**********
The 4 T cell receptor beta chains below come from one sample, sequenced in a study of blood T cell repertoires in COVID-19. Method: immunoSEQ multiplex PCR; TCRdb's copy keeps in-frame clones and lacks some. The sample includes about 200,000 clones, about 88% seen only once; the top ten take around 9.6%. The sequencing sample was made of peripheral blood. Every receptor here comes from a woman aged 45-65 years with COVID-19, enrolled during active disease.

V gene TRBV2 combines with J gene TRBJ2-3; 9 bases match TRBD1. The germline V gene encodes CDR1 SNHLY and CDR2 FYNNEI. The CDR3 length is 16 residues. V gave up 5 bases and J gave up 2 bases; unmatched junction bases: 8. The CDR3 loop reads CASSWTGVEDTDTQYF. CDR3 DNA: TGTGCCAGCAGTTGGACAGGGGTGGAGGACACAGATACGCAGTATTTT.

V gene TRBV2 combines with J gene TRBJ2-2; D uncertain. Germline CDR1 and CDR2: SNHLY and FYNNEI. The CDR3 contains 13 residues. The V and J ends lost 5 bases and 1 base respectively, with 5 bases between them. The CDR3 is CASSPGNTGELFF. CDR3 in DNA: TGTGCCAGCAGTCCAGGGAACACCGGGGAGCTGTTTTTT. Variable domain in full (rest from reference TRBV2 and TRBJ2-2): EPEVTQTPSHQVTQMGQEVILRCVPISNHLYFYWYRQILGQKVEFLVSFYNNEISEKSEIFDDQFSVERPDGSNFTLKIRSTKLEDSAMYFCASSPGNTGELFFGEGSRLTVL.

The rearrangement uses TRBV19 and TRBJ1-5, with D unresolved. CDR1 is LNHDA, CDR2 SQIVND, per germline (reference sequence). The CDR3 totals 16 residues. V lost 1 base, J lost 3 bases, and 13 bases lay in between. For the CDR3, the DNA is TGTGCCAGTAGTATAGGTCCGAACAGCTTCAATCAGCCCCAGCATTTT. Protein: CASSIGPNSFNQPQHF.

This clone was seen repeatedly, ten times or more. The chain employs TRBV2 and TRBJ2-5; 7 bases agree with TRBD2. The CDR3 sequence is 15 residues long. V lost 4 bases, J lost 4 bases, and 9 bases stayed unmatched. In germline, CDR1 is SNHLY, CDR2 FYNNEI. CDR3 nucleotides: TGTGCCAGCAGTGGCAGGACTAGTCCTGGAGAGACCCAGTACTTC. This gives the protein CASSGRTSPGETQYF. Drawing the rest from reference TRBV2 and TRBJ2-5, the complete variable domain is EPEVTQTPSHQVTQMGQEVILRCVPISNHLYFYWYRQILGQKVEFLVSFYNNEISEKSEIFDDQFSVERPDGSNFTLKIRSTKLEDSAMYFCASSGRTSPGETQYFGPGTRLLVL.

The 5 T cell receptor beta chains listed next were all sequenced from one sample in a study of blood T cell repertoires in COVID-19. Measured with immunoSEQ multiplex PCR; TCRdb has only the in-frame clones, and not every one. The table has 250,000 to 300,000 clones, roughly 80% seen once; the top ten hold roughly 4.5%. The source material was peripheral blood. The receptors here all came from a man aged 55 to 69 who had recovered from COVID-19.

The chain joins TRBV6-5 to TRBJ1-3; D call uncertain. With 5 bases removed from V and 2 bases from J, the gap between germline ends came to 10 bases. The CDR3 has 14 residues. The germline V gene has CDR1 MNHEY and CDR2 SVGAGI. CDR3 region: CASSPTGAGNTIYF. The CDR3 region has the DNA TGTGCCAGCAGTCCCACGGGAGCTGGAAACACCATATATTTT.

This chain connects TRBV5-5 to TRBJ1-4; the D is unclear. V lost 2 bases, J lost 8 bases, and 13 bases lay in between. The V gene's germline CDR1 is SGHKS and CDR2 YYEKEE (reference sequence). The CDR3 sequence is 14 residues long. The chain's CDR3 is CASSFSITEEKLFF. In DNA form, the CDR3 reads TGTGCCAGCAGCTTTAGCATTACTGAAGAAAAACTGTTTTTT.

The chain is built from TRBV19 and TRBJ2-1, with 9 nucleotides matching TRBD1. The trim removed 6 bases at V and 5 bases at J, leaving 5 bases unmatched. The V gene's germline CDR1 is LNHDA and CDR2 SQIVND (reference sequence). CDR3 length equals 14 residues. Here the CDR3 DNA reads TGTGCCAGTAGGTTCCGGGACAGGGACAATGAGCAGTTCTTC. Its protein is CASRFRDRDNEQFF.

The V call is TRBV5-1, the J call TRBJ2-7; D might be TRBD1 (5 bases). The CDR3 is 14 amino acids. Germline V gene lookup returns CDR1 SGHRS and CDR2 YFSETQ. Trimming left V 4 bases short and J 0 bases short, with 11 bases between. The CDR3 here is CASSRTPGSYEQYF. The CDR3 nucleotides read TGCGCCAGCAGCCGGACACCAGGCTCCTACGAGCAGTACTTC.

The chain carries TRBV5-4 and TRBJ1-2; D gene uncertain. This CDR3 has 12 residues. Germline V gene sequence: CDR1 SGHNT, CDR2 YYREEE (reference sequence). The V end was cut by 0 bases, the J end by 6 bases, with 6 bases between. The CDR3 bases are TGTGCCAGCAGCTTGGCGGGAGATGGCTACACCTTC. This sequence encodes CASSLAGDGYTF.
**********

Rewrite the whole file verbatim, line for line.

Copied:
The 4 T cell receptor beta chains below come from one sample, sequenced in a study of blood T cell repertoires in COVID-19. Method: immunoSEQ multiplex PCR; TCRdb's copy keeps in-frame clones and lacks some. The sample includes about 200,000 clones, about 88% seen only once; the top ten take around 9.6%. The sequencing sample was made of peripheral blood. Every receptor here comes from a woman aged 45-65 years with COVID-19, enrolled during active disease.

V gene TRBV2 combines with J gene TRBJ2-3; 9 bases match TRBD1. The germline V gene encodes CDR1 SNHLY and CDR2 FYNNEI. The CDR3 length is 16 residues. V gave up 5 bases and J gave up 2 bases; unmatched junction bases: 8. The CDR3 loop reads CASSWTGVEDTDTQYF. CDR3 DNA: TGTGCCAGCAGTTGGACAGGGGTGGAGGACACAGATACGCAGTATTTT.

V gene TRBV2 combines with J gene TRBJ2-2; D uncertain. Germline CDR1 and CDR2: SNHLY and FYNNEI. The CDR3 contains 13 residues. The V and J ends lost 5 bases and 1 base respectively, with 5 bases between them. The CDR3 is CASSPGNTGELFF. CDR3 in DNA: TGTGCCAGCAGTCCAGGGAACACCGGGGAGCTGTTTTTT. Variable domain in full (rest from reference TRBV2 and TRBJ2-2): EPEVTQTPSHQVTQMGQEVILRCVPISNHLYFYWYRQILGQKVEFLVSFYNNEISEKSEIFDDQFSVERPDGSNFTLKIRSTKLEDSAMYFCASSPGNTGELFFGEGSRLTVL.

The rearrangement uses TRBV19 and TRBJ1-5, with D unresolved. CDR1 is LNHDA, CDR2 SQIVND, per germline (reference sequence). The CDR3 totals 16 residues. V lost 1 base, J lost 3 bases, and 13 bases lay in between. For the CDR3, the DNA is TGTGCCAGTAGTATAGGTCCGAACAGCTTCAATCAGCCCCAGCATTTT. Protein: CASSIGPNSFNQPQHF.

This clone was seen repeatedly, ten times or more. The chain employs TRBV2 and TRBJ2-5; 7 bases agree with TRBD2. The CDR3 sequence is 15 residues long. V lost 4 bases, J lost 4 bases, and 9 bases stayed unmatched. In germline, CDR1 is SNHLY, CDR2 FYNNEI. CDR3 nucleotides: TGTGCCAGCAGTGGCAGGACTAGTCCTGGAGAGACCCAGTACTTC. This gives the protein CASSGRTSPGETQYF. Drawing the rest from reference TRBV2 and TRBJ2-5, the complete variable domain is EPEVTQTPSHQVTQMGQEVILRCVPISNHLYFYWYRQILGQKVEFLVSFYNNEISEKSEIFDDQFSVERPDGSNFTLKIRSTKLEDSAMYFCASSGRTSPGETQYFGPGTRLLVL.

The 5 T cell receptor beta chains listed next were all sequenced from one sample in a study of blood T cell repertoires in COVID-19. Measured with immunoSEQ multiplex PCR; TCRdb has only the in-frame clones, and not every one. The table has 250,000 to 300,000 clones, roughly 80% seen once; the top ten hold roughly 4.5%. The source material was peripheral blood. The receptors here all came from a man aged 55 to 69 who had recovered from COVID-19.

The chain joins TRBV6-5 to TRBJ1-3; D call uncertain. With 5 bases removed from V and 2 bases from J, the gap between germline ends came to 10 bases. The CDR3 has 14 residues. The germline V gene has CDR1 MNHEY and CDR2 SVGAGI. CDR3 region: CASSPTGAGNTIYF. The CDR3 region has the DNA TGTGCCAGCAGTCCCACGGGAGCTGGAAACACCATATATTTT.

This chain connects TRBV5-5 to TRBJ1-4; the D is unclear. V lost 2 bases, J lost 8 bases, and 13 bases lay in between. The V gene's germline CDR1 is SGHKS and CDR2 YYEKEE (reference sequence). The CDR3 sequence is 14 residues long. The chain's CDR3 is CASSFSITEEKLFF. In DNA form, the CDR3 reads TGTGCCAGCAGCTTTAGCATTACTGAAGAAAAACTGTTTTTT.

The chain is built from TRBV19 and TRBJ2-1, with 9 nucleotides matching TRBD1. The trim removed 6 bases at V and 5 bases at J, leaving 5 bases unmatched. The V gene's germline CDR1 is LNHDA and CDR2 SQIVND (reference sequence). CDR3 length equals 14 residues. Here the CDR3 DNA reads TGTGCCAGTAGGTTCCGGGACAGGGACAATGAGCAGTTCTTC. Its protein is CASRFRDRDNEQFF.

The V call is TRBV5-1, the J call TRBJ2-7; D might be TRBD1 (5 bases). The CDR3 is 14 amino acids. Germline V gene lookup returns CDR1 SGHRS and CDR2 YFSETQ. Trimming left V 4 bases short and J 0 bases short, with 11 bases between. The CDR3 here is CASSRTPGSYEQYF. The CDR3 nucleotides read TGCGCCAGCAGCCGGACACCAGGCTCCTACGAGCAGTACTTC.

The chain carries TRBV5-4 and TRBJ1-2; D gene uncertain. This CDR3 has 12 residues. Germline V gene sequence: CDR1 SGHNT, CDR2 YYREEE (reference sequence). The V end was cut by 0 bases, the J end by 6 bases, with 6 bases between. The CDR3 bases are TGTGCCAGCAGCTTGGCGGGAGATGGCTACACCTTC. This sequence encodes CASSLAGDGYTF.